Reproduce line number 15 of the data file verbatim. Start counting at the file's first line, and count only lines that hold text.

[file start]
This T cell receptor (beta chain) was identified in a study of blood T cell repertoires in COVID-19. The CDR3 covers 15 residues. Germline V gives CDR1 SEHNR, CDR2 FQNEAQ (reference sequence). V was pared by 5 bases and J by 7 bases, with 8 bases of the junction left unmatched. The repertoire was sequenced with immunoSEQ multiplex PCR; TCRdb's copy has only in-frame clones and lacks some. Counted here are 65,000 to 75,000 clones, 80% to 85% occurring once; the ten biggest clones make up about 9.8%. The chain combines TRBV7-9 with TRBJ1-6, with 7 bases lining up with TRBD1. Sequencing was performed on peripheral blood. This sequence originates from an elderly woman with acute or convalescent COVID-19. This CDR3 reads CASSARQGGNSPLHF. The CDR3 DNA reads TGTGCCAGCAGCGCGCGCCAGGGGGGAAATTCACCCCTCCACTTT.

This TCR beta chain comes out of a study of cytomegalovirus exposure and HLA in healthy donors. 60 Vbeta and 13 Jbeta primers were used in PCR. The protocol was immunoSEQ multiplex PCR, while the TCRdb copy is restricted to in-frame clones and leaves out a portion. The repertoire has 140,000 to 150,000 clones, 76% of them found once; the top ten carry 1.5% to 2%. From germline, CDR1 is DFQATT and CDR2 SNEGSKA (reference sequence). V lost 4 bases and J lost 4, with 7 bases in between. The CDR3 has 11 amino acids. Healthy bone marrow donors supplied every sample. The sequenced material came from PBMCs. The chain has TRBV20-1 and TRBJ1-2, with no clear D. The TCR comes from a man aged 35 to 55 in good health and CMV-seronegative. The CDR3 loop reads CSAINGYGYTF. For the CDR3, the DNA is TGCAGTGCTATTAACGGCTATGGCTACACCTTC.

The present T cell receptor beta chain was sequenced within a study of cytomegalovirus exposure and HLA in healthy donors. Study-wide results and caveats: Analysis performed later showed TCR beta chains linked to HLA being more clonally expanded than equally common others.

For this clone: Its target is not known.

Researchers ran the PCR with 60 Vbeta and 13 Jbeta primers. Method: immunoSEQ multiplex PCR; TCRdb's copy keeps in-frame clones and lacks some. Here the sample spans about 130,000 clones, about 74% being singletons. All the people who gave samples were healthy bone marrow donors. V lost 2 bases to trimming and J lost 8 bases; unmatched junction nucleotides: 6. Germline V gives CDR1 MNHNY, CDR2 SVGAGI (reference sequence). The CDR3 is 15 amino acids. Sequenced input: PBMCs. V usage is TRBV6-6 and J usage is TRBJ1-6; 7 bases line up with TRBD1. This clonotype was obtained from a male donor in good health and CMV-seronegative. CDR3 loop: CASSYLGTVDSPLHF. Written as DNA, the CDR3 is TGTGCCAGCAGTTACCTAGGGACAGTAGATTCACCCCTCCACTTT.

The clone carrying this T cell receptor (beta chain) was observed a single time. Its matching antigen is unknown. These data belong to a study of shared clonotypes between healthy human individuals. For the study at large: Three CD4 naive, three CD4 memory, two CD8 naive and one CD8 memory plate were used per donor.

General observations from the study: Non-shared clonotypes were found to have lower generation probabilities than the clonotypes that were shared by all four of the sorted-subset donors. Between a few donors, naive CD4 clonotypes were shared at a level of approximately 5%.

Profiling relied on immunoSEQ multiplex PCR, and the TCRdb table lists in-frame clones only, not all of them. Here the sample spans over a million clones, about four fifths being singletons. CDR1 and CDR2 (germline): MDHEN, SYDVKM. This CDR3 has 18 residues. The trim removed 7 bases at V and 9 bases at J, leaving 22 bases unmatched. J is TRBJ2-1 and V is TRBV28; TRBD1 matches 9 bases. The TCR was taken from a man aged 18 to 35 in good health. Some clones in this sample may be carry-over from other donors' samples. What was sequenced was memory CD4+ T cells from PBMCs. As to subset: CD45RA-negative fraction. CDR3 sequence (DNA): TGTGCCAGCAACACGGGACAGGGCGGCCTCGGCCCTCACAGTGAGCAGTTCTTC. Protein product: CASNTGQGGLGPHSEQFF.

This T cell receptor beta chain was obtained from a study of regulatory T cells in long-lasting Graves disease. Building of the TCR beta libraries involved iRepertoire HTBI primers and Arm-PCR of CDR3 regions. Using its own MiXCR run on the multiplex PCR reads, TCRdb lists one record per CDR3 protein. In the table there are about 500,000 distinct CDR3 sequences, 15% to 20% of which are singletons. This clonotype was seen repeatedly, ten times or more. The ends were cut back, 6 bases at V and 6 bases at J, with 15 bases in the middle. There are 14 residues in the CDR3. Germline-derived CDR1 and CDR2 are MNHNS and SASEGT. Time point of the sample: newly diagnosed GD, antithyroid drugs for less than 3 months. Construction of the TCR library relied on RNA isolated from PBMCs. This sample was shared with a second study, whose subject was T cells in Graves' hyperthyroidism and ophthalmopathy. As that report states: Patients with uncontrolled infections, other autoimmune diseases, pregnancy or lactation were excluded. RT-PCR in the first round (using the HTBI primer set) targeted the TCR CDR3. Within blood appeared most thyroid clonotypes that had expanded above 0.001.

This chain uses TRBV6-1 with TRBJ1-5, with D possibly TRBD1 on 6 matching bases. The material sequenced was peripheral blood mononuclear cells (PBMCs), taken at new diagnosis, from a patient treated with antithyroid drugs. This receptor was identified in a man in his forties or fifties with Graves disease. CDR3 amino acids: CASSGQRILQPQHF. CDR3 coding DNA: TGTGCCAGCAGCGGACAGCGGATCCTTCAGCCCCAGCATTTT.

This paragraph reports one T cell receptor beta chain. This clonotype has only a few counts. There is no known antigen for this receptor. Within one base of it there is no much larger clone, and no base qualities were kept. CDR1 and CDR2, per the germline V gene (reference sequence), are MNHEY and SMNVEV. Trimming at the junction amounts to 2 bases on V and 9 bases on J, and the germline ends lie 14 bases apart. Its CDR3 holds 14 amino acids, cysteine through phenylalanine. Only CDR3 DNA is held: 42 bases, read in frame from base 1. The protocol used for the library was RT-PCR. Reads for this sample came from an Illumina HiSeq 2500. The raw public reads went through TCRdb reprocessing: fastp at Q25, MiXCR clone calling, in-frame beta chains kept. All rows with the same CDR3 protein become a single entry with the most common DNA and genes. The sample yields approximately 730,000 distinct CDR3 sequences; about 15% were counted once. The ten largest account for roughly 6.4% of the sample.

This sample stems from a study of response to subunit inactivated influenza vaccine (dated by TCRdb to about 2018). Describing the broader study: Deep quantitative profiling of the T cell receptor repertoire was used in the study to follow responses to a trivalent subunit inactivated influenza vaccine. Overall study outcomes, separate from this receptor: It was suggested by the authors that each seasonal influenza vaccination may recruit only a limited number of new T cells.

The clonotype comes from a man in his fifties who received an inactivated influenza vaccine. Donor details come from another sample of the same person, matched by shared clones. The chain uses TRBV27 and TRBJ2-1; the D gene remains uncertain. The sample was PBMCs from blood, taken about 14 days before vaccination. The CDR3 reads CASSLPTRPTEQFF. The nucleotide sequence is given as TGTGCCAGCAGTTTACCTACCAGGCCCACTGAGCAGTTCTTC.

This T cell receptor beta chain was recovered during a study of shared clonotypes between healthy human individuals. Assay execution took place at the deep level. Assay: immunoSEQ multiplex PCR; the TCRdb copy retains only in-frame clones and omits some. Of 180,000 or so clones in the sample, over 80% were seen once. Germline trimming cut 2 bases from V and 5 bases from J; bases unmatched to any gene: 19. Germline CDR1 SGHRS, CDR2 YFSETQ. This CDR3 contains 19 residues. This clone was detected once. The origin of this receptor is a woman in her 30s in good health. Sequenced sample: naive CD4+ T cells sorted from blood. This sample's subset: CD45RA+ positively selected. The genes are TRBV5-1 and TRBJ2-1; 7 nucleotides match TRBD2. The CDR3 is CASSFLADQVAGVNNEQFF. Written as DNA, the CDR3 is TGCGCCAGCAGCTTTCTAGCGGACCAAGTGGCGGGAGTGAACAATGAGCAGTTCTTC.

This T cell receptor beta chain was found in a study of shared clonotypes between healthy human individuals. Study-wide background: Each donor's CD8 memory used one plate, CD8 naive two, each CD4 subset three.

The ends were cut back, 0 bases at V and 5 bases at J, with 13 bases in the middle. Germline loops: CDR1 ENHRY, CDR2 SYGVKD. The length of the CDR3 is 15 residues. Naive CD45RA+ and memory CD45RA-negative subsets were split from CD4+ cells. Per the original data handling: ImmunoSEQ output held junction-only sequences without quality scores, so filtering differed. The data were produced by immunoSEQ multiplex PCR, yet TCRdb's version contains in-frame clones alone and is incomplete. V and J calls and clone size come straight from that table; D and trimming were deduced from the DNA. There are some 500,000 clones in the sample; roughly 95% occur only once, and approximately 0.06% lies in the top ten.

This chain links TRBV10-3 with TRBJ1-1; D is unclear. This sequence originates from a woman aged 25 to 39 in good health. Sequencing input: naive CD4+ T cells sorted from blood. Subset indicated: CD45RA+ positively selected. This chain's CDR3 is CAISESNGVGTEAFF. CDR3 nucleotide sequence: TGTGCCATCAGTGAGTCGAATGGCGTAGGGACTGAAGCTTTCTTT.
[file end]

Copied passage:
This T cell receptor beta chain was found in a study of shared clonotypes between healthy human individuals. Study-wide background: Each donor's CD8 memory used one plate, CD8 naive two, each CD4 subset three.